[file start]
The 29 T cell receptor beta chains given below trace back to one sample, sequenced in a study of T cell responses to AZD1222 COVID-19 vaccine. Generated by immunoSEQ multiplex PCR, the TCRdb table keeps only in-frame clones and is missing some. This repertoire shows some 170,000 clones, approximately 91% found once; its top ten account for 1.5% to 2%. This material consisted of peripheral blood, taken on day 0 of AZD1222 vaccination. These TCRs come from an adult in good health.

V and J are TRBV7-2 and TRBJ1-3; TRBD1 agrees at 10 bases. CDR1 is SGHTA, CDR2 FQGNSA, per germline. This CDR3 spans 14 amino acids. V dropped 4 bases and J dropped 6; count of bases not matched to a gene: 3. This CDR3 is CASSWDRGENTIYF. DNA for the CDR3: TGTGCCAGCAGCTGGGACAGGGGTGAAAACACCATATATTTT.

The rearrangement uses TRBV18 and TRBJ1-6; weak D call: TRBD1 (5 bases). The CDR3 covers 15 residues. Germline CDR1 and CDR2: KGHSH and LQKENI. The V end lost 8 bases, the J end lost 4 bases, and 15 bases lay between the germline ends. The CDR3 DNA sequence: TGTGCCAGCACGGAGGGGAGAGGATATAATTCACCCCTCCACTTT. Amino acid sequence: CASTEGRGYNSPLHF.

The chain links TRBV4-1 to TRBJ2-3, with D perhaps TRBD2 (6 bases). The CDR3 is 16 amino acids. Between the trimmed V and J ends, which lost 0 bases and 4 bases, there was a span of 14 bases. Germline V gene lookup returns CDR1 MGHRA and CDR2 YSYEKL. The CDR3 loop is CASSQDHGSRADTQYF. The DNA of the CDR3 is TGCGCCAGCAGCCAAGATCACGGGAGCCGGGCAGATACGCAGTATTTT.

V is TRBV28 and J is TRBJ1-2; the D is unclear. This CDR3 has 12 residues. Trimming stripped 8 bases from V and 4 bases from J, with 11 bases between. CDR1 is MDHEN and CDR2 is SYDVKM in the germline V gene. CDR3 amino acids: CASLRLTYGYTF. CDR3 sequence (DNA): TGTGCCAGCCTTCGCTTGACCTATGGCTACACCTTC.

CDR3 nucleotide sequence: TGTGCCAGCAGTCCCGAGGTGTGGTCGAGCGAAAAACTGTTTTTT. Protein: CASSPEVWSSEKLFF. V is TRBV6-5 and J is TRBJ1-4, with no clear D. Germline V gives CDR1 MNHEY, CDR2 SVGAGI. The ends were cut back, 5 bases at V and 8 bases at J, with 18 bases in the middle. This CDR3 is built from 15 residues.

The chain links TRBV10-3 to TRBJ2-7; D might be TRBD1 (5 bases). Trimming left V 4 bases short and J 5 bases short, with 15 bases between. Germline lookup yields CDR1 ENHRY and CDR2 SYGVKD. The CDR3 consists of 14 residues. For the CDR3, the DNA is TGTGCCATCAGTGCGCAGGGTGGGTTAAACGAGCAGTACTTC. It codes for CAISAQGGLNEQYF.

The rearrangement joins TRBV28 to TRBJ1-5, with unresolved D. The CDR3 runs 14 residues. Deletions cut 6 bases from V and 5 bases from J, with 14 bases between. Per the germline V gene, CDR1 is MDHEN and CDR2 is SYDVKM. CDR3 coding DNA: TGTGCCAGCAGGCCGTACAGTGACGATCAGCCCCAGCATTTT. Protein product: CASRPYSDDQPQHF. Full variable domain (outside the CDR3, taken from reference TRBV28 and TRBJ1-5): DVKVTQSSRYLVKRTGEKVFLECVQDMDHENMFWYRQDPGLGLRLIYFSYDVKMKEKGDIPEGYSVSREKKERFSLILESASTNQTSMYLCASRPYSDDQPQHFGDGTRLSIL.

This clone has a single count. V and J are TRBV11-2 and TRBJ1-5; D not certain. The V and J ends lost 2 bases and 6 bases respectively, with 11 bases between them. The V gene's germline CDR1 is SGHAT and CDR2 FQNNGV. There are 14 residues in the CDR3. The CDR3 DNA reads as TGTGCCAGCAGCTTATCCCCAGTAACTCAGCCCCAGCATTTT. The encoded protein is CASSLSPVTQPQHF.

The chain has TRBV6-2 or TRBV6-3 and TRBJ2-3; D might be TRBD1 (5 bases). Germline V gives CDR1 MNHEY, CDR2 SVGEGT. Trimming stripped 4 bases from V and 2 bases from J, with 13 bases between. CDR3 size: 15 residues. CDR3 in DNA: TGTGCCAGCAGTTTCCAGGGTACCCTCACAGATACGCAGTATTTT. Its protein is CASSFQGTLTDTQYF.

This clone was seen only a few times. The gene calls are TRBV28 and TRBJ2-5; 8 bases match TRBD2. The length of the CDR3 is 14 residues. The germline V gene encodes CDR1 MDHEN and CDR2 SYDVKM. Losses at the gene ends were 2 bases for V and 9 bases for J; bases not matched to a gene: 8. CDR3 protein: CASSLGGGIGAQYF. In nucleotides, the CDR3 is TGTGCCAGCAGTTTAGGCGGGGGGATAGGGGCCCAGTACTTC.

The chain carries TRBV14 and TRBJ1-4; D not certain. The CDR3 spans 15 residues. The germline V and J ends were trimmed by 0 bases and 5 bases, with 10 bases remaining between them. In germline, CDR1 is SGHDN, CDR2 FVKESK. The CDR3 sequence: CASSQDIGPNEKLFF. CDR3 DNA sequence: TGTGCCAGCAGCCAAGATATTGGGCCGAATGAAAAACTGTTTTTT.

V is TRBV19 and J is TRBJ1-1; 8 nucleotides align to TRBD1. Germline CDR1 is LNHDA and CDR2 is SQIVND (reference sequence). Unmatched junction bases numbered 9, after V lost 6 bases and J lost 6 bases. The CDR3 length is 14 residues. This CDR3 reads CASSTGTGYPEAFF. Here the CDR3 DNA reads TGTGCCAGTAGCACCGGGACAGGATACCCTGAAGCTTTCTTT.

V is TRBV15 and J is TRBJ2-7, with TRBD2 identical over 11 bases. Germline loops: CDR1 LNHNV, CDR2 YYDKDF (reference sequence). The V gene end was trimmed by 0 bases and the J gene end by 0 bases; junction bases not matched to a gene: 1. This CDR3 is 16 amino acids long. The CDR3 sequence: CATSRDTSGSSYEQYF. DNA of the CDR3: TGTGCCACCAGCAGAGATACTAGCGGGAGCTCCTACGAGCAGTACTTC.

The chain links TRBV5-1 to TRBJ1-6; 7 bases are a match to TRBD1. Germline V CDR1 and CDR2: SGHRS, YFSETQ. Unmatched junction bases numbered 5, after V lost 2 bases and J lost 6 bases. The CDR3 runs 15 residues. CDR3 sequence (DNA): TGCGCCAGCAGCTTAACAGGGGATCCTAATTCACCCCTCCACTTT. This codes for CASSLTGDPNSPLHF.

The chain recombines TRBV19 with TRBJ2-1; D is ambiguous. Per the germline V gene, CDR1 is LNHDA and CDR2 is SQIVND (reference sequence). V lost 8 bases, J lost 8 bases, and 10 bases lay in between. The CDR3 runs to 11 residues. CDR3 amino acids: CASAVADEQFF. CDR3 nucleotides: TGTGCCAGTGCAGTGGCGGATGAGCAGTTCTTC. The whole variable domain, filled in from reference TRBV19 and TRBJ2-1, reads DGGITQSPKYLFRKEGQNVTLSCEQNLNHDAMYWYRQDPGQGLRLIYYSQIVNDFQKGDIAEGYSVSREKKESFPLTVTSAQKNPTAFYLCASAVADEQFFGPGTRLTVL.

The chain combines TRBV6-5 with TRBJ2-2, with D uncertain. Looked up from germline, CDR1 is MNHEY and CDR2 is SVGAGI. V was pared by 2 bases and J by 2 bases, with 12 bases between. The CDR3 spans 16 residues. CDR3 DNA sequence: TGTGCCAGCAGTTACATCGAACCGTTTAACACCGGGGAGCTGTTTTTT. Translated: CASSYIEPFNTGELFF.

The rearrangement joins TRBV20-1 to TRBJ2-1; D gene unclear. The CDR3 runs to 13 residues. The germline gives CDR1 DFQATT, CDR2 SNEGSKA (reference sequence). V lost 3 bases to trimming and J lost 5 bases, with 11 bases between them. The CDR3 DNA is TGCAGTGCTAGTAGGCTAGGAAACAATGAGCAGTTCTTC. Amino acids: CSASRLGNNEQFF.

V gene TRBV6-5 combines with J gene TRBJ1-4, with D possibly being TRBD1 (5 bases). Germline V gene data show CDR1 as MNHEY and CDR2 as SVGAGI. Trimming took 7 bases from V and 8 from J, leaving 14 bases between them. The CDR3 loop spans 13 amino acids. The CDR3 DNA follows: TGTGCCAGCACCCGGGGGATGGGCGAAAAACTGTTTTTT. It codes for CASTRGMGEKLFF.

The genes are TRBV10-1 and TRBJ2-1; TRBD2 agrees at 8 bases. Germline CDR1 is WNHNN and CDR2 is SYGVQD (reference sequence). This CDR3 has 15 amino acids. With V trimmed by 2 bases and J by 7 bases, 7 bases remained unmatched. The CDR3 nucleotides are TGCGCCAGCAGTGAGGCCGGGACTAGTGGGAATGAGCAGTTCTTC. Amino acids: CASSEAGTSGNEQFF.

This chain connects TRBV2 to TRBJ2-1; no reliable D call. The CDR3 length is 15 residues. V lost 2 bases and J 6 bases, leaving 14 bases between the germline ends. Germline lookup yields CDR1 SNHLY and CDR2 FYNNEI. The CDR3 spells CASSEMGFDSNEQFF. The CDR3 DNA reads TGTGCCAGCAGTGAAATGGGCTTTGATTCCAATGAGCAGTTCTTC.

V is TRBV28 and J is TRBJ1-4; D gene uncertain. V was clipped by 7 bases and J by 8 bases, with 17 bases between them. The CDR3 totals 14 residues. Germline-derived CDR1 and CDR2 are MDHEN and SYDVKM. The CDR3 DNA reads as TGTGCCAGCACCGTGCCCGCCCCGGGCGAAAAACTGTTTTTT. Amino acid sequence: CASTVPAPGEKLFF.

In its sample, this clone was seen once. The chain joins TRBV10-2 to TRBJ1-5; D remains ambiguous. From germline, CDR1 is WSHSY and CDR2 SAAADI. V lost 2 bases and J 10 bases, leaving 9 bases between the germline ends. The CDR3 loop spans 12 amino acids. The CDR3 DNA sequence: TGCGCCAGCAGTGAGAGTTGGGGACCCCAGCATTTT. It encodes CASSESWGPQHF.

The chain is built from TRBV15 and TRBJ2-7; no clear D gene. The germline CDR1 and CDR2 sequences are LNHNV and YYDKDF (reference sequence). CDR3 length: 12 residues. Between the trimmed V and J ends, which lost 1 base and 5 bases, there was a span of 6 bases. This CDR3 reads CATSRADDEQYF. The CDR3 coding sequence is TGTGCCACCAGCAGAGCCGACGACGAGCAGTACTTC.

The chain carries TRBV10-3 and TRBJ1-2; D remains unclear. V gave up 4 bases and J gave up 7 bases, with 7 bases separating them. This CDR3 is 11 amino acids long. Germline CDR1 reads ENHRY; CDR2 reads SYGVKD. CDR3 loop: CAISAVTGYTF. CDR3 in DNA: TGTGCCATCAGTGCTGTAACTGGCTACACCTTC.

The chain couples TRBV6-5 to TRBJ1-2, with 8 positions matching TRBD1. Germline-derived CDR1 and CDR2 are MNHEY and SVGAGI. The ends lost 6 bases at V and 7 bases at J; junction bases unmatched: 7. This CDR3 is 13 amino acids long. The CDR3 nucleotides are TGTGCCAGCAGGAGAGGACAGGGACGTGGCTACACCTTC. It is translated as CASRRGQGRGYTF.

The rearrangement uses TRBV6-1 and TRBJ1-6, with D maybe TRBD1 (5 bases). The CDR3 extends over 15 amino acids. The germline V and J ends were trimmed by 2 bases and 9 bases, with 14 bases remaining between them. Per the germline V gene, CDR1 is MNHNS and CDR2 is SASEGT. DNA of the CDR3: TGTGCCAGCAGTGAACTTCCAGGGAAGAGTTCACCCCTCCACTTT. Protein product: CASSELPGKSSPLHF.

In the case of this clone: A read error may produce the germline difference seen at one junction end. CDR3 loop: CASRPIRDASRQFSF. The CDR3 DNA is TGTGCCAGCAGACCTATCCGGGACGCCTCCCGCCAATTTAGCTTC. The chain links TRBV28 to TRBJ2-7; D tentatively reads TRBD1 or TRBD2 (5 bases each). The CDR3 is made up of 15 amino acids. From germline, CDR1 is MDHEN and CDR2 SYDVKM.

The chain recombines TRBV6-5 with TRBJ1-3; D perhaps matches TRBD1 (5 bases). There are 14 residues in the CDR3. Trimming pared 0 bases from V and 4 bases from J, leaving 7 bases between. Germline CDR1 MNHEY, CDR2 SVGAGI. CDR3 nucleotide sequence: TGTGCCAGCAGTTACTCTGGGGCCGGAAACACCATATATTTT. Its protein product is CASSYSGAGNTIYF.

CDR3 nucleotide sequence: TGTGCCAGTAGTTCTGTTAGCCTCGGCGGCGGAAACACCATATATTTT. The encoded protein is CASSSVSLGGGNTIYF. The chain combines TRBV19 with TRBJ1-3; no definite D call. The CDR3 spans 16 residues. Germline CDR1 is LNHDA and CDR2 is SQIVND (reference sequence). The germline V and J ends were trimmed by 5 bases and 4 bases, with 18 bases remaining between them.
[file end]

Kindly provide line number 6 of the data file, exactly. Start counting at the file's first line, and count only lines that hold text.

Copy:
CDR3 nucleotide sequence: TGTGCCAGCAGTCCCGAGGTGTGGTCGAGCGAAAAACTGTTTTTT. Protein: CASSPEVWSSEKLFF. V is TRBV6-5 and J is TRBJ1-4, with no clear D. Germline V gives CDR1 MNHEY, CDR2 SVGAGI. The ends were cut back, 5 bases at V and 8 bases at J, with 18 bases in the middle. This CDR3 is built from 15 residues.